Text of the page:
At the very least, $\int u J_{2n}(u)\mathrm du$ for integer $n$ is expressible in terms of Bessel functions with some rational function factors.

To integrate $u J_0(u)$ for instance, start with the Maclaurin series:

$$u J_0(u)=u\sum_{k=0}^\infty \frac{(-u^2/4)^k}{(k!)^2}$$

and integrate termwise

$$\int u J_0(u)\mathrm du=\sum_{k=0}^\infty \frac1{(k!)^2}\int u(-u^2/4)^k\mathrm du$$

to get

$$\int u J_0(u)\mathrm du=\frac{u^2}{2}\sum_{k=0}^\infty \frac{(-u^2/4)^k}{k!(k+1)!}$$

thus resulting in the identity

$$\int u J_0(u)\mathrm du=u J_1(u)$$

For $\int u J_2(u)\mathrm du$, we exploit the recurrence relation

$$u J_2(u)=2 J_1(u)-u J_0(u)$$

and

$$\int J_1(u)\mathrm du=-J_0(u)$$

(which can be established through the series definition for Bessel functions) to obtain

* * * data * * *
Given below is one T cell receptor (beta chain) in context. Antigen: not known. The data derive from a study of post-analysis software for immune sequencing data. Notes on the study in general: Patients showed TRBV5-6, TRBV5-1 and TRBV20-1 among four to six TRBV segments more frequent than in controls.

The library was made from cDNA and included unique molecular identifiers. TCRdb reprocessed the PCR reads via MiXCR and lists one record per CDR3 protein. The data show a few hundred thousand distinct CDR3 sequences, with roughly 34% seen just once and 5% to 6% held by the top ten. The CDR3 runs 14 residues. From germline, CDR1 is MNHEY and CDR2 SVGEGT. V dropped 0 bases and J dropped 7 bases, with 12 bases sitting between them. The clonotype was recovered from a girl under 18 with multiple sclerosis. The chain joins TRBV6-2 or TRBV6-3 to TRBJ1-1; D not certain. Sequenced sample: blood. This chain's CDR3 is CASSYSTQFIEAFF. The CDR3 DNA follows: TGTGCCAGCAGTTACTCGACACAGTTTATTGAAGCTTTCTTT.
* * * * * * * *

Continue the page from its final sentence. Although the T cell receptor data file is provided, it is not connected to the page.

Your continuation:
$$\int u J_2(u)\mathrm du=-u J_1(u)-2J_0(u)$$

and in the general case of $\int u J_{2n}(u)\mathrm du$ for integer $n$, repeated use of the recursion relation

$$J_{n-1}(u)+J_{n+1}(u)=\frac{2n}{u}J_n(u)$$

as well as the additional integral identity

$$\int J_{2n+1}(u)\mathrm du=-J_0(u)-2\sum_{k=1}^n J_{2k}(u)$$

should give you expressions involving only Bessel functions.

On the other hand, $\int u J_{\nu}(u)\mathrm du$ for $\nu$ not an even integer cannot be entirely expressed in terms of Bessel functions; if $\nu$ is an odd integer, Struve functions are needed ($\int J_0(u)\mathrm du$ cannot be expressed solely in terms of Bessel functions, and this is where the Struve functions come in); for $\nu$ half an odd integer, Fresnel integrals are needed, and for general $\nu$, the hypergeometric function ${}_1 F_2\left({{}\atop b}{a \atop{}}{{}\atop c}\mid u\right)$ is required.

This post imported from StackExchange Mathematics at 2014-06-12 20:40 (UCT), posted by SE-user Ｊ. Ｍ.